Tricks and treats contained in Fiscal Phil's Budget

The Budget did promise the ban on pensions cold call calling will come to fruition soon with the final regulations being laid before Parliament in Autumn this year.

Claire Trott, head of pensions strategy at St James’s Place Group, said: "This has been a long time coming and although it won’t stop all pensions scams, anything that can be done to stop even one person losing their hard-earned pension is worthwhile."

Also in a move to convince the industry that the government’s commitment hasn't wavered, Mr Hammond set aside £5m to consult on the design of the pensions dashboard.

Alistair Wilson, head of retail platform strategy at Zurich, said: "With the government seemingly firmly behind the dashboard and state pension information also likely to be included on it, this should increase the pressure on providers who have so far been reluctant to sign up to it."

Blow to landlords

While it was good news on the whole for pension savers in keeping with recent Budgets, Mr Hammond delivered yet another blow to buy-to-let investors. 

From April 2020 the government will reform lettings relief so that it only applies in circumstances where the owner of the property is in shared occupancy with the tenant.

The final period exemption will also be reduced from 18 months to nine months.

The government announced it will consult on these changes but clarified there will be no changes to the 36 months final period exemption available to disabled people or those in a care home.

Tim Walford-Fitzgerald, private client partner at accountancy H W Fisher & Company, said in effect, the change stops the practice of renting the home out for 12 months and still achieving a tax free gain on the sale of the property.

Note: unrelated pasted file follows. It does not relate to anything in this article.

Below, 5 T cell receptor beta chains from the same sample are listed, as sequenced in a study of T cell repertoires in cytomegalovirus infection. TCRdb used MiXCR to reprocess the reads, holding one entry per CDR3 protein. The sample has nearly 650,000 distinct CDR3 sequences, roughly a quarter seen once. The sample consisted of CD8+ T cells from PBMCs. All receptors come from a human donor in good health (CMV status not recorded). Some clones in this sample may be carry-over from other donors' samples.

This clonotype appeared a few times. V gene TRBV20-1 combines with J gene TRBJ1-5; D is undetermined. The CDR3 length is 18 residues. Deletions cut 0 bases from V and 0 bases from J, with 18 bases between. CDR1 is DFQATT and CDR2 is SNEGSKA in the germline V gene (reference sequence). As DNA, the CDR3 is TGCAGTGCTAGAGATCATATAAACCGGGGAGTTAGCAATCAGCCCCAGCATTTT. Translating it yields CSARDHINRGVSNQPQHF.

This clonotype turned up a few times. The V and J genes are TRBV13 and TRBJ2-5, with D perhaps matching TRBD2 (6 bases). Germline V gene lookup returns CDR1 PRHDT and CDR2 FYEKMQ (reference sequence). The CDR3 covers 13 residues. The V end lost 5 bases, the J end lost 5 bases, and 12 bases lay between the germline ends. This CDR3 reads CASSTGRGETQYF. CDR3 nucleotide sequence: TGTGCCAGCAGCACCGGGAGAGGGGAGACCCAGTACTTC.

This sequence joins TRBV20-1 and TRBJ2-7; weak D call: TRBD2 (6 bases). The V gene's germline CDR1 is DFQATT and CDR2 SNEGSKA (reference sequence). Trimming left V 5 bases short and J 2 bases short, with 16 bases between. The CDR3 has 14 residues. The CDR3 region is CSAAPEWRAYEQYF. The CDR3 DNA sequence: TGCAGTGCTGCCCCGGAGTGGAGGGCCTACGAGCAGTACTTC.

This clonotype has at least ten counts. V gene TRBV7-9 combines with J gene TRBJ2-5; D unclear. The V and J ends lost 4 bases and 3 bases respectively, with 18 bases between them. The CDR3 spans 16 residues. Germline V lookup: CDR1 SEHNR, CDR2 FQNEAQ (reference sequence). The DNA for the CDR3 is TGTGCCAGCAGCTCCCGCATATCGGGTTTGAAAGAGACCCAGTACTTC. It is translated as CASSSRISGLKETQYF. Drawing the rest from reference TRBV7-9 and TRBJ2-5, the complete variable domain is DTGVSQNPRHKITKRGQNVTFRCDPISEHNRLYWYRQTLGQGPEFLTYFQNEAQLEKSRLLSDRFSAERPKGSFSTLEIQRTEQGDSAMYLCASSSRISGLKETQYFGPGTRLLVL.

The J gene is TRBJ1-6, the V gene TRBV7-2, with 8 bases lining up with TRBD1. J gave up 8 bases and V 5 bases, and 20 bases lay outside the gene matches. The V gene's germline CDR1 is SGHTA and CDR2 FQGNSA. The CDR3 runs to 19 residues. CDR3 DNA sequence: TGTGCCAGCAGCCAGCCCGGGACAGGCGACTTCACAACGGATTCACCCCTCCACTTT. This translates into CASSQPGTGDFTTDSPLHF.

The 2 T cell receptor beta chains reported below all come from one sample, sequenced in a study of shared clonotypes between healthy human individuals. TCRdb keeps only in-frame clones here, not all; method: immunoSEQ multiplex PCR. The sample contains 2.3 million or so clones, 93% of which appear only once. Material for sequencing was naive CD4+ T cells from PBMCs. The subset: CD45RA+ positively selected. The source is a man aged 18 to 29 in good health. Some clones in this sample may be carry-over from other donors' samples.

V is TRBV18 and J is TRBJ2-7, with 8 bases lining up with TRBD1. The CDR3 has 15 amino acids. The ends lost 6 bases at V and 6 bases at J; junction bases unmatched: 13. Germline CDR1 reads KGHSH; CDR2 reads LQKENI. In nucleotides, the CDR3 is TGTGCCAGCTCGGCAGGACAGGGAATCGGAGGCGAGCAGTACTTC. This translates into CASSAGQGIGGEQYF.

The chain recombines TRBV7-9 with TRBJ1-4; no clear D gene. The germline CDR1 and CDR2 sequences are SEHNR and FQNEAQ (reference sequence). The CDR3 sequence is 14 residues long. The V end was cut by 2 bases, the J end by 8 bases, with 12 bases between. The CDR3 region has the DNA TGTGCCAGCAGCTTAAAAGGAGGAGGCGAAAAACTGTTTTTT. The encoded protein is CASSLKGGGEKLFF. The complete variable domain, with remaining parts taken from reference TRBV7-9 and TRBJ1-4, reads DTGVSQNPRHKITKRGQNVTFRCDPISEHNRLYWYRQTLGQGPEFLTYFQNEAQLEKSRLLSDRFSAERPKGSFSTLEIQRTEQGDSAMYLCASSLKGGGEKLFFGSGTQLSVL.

However it wasn't all bad news for landlords as tucked away in the 281-page review documentation accompanying the Budget was a single sentence confirming a HM Treasury U-turn.

HM Treasury scrapped a shared occupancy test for those renting their spare rooms to continue to qualify for the annual £7,500 rent-a-room tax relief.

At the other end of the property ladder, there was also good news for first-time buyers.

The Help to Buy equity loan scheme was extended by two years, now running until 2023 rather than 2021.

Additionally, the new scheme will be for first-time buyers only and a new regional property price cap will be applied to the scheme from April 2021 onwards.

The chancellor also announced that stamp duty relief will be extended to those who purchase properties up to a value of £500,000 through the shared ownership scheme.

This policy will be backdated to the last budget so that anyone who has purchased a property through the scheme since 22 November 2017 will be entitled a refund.